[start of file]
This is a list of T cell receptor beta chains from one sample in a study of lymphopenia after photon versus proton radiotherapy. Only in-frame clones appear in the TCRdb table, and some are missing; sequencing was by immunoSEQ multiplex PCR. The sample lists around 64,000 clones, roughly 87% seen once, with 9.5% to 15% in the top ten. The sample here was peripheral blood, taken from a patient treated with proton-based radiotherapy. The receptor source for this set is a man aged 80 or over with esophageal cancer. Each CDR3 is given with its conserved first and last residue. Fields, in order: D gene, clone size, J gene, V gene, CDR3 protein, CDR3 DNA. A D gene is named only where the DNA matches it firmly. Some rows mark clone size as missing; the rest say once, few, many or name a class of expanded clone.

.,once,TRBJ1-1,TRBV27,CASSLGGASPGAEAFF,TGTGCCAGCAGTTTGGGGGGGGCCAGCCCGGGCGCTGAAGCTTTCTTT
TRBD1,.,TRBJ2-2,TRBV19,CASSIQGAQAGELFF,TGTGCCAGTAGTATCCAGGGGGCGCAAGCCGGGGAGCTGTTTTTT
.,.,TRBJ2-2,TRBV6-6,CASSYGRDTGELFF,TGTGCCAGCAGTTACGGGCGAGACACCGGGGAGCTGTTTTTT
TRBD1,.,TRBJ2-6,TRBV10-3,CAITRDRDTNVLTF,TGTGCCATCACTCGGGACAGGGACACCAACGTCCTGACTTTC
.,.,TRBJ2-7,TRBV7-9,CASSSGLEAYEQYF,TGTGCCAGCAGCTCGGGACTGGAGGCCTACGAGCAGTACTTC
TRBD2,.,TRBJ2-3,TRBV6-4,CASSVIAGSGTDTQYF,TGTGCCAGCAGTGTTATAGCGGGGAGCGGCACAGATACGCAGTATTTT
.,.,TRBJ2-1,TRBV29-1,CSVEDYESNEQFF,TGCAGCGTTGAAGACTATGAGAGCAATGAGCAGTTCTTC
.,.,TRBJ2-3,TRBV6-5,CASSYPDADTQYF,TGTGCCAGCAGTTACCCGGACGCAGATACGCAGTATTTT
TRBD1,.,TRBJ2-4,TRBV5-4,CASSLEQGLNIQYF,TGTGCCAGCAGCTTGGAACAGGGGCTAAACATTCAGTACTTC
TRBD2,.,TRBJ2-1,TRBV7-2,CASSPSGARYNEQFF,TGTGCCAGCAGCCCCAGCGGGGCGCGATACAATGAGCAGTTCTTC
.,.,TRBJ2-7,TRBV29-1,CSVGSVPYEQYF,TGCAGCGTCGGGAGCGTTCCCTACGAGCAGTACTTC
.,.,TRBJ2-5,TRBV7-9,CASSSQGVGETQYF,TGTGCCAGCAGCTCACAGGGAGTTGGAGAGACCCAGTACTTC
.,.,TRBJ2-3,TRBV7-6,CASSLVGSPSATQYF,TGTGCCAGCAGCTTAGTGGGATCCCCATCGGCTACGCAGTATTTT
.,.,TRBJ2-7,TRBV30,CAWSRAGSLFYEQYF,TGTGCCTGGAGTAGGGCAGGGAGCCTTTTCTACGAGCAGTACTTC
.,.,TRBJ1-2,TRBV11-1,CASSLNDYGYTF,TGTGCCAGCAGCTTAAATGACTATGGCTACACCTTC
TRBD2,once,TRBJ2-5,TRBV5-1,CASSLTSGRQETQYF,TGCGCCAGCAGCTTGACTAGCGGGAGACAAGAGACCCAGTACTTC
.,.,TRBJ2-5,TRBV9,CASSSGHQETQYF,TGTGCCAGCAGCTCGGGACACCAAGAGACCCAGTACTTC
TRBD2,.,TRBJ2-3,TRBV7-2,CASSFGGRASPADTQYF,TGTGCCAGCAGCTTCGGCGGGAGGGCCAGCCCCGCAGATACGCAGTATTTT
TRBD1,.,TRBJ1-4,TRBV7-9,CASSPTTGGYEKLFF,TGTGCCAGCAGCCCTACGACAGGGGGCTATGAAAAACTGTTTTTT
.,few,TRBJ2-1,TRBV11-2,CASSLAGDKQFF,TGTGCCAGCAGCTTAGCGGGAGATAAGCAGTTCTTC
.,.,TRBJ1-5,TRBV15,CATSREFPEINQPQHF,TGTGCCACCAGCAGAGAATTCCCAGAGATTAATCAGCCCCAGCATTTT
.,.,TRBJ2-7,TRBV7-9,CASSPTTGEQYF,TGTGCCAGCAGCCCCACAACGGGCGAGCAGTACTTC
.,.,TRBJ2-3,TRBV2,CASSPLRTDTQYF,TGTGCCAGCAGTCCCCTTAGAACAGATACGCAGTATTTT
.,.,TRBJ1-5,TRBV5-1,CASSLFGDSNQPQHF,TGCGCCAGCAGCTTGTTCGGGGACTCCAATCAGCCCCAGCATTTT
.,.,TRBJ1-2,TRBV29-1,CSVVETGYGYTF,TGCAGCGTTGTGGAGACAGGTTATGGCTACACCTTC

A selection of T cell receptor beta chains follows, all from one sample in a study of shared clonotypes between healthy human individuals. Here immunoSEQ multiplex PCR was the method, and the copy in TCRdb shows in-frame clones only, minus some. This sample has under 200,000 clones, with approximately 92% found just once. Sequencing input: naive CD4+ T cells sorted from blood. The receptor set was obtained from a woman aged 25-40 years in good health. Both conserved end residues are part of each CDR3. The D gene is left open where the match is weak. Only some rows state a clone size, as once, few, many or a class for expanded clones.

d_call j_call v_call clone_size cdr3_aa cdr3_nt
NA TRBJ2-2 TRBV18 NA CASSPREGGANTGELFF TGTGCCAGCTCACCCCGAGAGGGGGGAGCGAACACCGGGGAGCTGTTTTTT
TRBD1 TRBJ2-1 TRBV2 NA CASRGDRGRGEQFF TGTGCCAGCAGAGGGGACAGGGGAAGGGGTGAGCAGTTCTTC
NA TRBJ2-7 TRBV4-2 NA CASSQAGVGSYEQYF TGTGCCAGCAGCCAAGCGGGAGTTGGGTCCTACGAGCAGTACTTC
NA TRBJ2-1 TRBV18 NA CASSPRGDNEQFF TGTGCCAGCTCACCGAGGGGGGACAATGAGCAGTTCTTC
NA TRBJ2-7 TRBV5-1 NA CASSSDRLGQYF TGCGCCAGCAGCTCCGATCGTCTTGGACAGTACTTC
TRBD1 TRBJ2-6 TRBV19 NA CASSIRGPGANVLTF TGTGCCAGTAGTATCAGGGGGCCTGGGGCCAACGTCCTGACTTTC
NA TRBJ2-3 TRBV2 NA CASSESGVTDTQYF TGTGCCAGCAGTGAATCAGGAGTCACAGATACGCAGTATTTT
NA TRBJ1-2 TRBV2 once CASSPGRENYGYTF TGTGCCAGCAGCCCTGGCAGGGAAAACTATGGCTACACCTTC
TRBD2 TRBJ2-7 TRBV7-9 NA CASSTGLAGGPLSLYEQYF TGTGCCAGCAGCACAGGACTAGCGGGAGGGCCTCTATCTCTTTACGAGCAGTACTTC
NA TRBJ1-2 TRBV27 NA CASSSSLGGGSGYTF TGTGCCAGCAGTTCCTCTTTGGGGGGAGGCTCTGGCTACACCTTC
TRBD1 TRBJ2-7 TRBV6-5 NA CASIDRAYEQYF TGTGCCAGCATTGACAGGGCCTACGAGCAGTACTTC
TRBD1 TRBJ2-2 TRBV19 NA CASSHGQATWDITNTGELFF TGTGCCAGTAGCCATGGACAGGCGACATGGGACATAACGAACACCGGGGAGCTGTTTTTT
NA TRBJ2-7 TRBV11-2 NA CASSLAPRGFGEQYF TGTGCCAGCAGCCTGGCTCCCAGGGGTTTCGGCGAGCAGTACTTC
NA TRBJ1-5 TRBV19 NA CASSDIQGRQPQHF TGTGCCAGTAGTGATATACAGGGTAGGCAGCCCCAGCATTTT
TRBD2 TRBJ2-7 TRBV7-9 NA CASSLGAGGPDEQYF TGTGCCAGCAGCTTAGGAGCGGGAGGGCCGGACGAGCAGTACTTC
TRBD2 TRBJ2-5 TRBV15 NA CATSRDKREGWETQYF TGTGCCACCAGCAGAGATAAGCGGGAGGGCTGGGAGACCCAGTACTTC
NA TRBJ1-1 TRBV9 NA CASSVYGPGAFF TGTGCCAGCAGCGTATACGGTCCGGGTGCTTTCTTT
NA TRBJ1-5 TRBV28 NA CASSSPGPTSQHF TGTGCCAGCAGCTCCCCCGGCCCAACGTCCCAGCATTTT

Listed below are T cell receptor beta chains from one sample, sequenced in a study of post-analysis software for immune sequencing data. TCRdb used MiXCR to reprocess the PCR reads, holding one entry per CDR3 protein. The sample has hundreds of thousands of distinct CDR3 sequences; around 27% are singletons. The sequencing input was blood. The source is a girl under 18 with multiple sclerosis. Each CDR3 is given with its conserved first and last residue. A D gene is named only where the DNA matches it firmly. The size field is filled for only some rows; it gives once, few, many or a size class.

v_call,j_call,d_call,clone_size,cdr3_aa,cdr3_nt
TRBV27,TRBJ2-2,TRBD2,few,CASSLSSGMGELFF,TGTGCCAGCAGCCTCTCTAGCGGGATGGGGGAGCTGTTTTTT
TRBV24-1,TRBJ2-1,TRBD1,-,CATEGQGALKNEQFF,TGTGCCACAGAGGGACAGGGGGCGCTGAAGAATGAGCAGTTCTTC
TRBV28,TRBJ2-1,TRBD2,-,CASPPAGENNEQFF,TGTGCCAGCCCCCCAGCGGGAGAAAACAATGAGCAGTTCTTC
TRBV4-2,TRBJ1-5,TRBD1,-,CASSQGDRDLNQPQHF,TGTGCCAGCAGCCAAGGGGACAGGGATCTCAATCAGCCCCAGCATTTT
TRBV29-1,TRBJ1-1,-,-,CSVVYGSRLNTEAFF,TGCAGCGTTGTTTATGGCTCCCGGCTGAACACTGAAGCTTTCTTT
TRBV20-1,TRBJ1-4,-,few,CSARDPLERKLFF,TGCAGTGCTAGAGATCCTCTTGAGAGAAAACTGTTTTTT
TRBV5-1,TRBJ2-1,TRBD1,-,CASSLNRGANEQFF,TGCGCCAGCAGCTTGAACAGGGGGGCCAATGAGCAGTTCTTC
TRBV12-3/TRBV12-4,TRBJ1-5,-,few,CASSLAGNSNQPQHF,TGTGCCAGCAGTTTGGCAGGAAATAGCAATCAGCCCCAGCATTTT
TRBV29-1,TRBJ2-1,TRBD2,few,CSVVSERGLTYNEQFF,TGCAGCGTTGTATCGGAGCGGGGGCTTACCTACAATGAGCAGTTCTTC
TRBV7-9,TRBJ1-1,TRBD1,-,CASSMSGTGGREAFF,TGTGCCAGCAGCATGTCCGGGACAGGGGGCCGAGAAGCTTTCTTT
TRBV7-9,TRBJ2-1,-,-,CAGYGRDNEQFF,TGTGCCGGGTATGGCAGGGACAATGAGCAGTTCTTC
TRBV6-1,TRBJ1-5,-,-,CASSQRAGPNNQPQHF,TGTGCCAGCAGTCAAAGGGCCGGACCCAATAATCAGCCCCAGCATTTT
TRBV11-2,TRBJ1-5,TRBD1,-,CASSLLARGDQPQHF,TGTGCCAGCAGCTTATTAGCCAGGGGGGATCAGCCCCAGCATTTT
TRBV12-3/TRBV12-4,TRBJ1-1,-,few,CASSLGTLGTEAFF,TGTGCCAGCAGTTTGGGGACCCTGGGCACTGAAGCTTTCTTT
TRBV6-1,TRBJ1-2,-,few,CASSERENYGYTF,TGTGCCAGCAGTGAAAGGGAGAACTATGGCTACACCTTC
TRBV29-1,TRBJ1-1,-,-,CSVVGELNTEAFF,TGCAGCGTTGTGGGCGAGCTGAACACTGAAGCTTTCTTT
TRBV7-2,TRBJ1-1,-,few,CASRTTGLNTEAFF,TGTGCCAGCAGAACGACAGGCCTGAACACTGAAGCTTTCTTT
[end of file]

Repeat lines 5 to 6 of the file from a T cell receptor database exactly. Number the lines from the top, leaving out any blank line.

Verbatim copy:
TRBD1,.,TRBJ2-6,TRBV10-3,CAITRDRDTNVLTF,TGTGCCATCACTCGGGACAGGGACACCAACGTCCTGACTTTC
.,.,TRBJ2-7,TRBV7-9,CASSSGLEAYEQYF,TGTGCCAGCAGCTCGGGACTGGAGGCCTACGAGCAGTACTTC